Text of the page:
Most people are aware of the common causes of hearing loss, but some chemicals can also lead to hearing loss which can be surprising. At risk groups include automotive workers, plastics, textiles, metal fabrication, and petroleum. Knowing what these harmful chemicals are and what precautions you should take can help preserve your quality of life.
Some chemicals could be hazardous to your hearing
The word “ototoxic” means that something has a toxic effect on either the ears themselves or the nerves inside of the ears that help us hear. Specific chemicals are ototoxic, and people can be exposed to these chemicals in the workplace or at home. These chemicals can be breathed in, absorbed, or ingested. Once these chemicals get into the body, they can travel to the delicate nerves and other parts of the ear. Noise exposure will multiply the negative impact, whether permanent or temporary, of ototoxic hearing loss.
The Occupational Safety and Health Administration, or OSHA, defined five kinds of chemicals that can be harmful to hearing:
- Solvents – Solvents, like carbon disulfide and styrene, are used in certain industries such as insulation and plastics. If you work in these industries, speak with your workplace safety officer about the level of exposure you might have, and use all of your safety equipment.
- Metals and compounds – Metals like mercury and lead have other harmful effects on the body, but they can also result in hearing loss. Individuals in the fabricated metal or furniture sectors may get exposed to these metals often.
- Nitriles – Automotive rubber and seals, super glue and latex glove contain nitriles such as acrylonitrile and butenenitrile. Nitrile-based products can be beneficial because they help repel water, but exposure can harm your hearing.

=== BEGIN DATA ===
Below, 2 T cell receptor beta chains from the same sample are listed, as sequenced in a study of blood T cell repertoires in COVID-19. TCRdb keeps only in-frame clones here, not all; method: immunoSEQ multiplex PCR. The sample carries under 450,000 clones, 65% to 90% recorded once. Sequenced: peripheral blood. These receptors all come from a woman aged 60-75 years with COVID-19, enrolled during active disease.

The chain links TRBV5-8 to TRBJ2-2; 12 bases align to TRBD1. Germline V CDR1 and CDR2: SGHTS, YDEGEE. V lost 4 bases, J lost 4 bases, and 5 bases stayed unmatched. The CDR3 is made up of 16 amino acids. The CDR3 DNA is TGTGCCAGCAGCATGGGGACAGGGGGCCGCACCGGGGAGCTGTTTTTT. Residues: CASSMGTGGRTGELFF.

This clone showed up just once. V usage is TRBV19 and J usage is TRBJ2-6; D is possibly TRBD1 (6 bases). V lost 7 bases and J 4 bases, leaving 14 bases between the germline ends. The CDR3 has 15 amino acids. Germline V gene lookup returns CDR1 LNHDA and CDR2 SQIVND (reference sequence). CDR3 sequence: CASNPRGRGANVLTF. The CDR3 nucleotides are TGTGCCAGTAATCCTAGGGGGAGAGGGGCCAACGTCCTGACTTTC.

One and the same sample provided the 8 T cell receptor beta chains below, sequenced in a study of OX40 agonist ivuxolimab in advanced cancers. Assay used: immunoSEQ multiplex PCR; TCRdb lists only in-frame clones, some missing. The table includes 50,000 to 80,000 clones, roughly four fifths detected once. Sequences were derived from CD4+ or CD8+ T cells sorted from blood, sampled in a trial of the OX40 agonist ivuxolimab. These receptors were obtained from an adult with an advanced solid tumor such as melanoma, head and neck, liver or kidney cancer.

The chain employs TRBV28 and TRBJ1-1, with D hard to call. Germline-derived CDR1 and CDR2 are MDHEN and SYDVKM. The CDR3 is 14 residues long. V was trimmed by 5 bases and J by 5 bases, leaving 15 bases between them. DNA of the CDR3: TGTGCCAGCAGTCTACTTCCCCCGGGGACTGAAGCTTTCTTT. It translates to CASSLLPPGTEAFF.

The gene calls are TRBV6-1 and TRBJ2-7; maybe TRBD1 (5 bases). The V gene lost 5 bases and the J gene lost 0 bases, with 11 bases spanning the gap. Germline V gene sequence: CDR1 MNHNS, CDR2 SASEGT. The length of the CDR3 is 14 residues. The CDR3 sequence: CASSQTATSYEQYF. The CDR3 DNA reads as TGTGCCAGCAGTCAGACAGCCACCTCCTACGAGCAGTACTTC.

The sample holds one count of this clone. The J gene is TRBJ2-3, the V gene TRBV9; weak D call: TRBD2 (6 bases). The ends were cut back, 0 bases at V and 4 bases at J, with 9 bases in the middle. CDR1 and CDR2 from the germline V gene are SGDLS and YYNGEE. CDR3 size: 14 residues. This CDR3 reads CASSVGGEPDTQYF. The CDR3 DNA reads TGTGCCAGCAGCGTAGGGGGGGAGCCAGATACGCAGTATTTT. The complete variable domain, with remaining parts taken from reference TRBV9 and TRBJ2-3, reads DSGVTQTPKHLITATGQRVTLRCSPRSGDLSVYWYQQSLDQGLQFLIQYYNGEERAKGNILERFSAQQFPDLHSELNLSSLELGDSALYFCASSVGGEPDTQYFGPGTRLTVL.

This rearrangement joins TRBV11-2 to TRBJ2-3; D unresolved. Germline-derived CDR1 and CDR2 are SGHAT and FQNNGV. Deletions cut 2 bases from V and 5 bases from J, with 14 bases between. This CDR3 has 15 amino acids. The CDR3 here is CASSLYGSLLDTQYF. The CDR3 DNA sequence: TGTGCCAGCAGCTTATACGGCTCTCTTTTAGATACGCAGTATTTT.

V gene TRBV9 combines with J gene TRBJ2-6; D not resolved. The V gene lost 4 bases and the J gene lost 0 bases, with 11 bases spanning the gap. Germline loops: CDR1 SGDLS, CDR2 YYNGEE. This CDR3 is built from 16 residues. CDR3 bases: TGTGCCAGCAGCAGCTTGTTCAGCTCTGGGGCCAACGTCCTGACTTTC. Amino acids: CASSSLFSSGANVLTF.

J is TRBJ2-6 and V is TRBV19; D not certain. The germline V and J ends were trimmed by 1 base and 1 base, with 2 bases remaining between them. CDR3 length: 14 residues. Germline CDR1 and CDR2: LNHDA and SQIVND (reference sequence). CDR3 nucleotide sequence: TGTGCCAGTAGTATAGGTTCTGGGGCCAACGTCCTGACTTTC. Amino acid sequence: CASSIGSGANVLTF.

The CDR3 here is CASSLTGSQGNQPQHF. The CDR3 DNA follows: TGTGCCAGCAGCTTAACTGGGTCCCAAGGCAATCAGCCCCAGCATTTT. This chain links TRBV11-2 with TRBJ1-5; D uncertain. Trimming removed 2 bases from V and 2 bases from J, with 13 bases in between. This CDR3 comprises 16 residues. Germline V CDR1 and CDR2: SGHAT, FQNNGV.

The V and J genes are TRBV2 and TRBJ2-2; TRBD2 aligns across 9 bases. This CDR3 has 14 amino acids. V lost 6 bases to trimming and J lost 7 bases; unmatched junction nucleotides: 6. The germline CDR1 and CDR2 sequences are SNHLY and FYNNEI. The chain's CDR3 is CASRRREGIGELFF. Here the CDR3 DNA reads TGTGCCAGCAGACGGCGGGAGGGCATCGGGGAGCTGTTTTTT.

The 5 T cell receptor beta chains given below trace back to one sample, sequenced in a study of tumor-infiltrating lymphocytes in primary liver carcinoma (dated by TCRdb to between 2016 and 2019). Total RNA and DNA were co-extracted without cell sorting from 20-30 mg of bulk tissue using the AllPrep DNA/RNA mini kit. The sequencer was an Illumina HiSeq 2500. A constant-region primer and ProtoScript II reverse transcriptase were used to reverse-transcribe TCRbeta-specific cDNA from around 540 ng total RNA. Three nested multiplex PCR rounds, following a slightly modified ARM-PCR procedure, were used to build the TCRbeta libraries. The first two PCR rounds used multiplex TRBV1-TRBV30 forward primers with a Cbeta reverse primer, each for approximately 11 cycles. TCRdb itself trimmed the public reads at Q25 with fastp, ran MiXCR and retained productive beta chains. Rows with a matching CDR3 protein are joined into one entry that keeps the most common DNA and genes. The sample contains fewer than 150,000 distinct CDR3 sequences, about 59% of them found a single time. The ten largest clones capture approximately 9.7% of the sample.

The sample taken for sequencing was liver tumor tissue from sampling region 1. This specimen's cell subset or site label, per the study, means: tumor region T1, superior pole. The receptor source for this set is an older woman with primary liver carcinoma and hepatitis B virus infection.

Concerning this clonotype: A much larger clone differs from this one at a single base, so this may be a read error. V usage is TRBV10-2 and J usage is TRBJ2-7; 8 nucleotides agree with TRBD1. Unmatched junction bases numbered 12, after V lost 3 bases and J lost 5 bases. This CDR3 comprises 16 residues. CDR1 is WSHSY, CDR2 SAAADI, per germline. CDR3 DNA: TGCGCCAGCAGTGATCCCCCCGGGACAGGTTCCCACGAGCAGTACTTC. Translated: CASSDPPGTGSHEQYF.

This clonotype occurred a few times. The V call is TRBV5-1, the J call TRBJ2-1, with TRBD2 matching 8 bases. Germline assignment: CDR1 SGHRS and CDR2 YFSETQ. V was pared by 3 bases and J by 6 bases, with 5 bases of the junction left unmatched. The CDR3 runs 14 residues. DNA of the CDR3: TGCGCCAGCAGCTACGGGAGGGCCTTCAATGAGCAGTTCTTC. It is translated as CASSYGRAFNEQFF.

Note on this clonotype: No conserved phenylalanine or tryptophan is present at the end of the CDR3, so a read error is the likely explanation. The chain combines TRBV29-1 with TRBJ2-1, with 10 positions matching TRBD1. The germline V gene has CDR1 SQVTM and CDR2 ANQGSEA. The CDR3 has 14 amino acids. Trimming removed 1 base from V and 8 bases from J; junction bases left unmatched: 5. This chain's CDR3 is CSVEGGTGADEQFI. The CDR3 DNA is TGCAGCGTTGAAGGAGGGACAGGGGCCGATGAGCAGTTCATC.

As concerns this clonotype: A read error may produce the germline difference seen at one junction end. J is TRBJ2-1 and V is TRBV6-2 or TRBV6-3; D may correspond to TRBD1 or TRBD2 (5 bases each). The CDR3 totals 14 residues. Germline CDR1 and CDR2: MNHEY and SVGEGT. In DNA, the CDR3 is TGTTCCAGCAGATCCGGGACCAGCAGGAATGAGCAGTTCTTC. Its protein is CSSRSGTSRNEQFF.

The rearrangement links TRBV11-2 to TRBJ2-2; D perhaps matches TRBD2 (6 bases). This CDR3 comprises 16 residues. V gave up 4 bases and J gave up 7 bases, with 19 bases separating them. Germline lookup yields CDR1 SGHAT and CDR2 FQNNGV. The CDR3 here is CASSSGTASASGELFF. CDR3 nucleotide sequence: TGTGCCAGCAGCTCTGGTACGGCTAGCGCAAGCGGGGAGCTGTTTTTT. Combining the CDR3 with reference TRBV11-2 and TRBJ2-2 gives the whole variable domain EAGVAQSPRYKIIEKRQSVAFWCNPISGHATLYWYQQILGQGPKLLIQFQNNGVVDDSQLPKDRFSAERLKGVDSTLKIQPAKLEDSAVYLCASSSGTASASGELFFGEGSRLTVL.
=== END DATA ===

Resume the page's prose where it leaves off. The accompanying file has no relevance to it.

- Pharmaceuticals – Your hearing can be harmed by medications that have antibiotics, analgesics, and diuretics. You can learn if any medications you might be taking present any dangers to your hearing by talking with your physician and your hearing specialist.
- Asphyxiants – Asphyxiants reduce the amount of oxygen in the air and consist of things like carbon monoxide and tobacco smoke. Harmful levels of these chemicals are frequently put out by things like stoves, gas engines, and other appliances.
If you are exposed to ototoxic chemicals, what should you do?
Taking key precautions is the ideal way to protect your hearing from exposure to chemicals. Ask your employer about your level of exposure to these chemicals if you work in the automotive, pesticide spraying, plastics, firefighting, or construction industries. Make sure you use every safety material your job offers, such as protective gloves, garments, and masks.
When you are at home, read all safety materials on products and adhere to the instructions to the letter. Use proper ventilation, including opening windows, staying away from any chemicals, and asking for help if you can’t decipher any of the labels. Loud noise and chemicals can have a cumulative effect on your hearing so if you find yourself in this type of situation, use extra precautions. Try to keep a step ahead of hearing loss by getting regular screenings if you are using any ototoxic medications or you can’t stay away from chemicals. We are experienced in dealing with the numerous causes of hearing loss and can help you put together a plan to prevent further damage.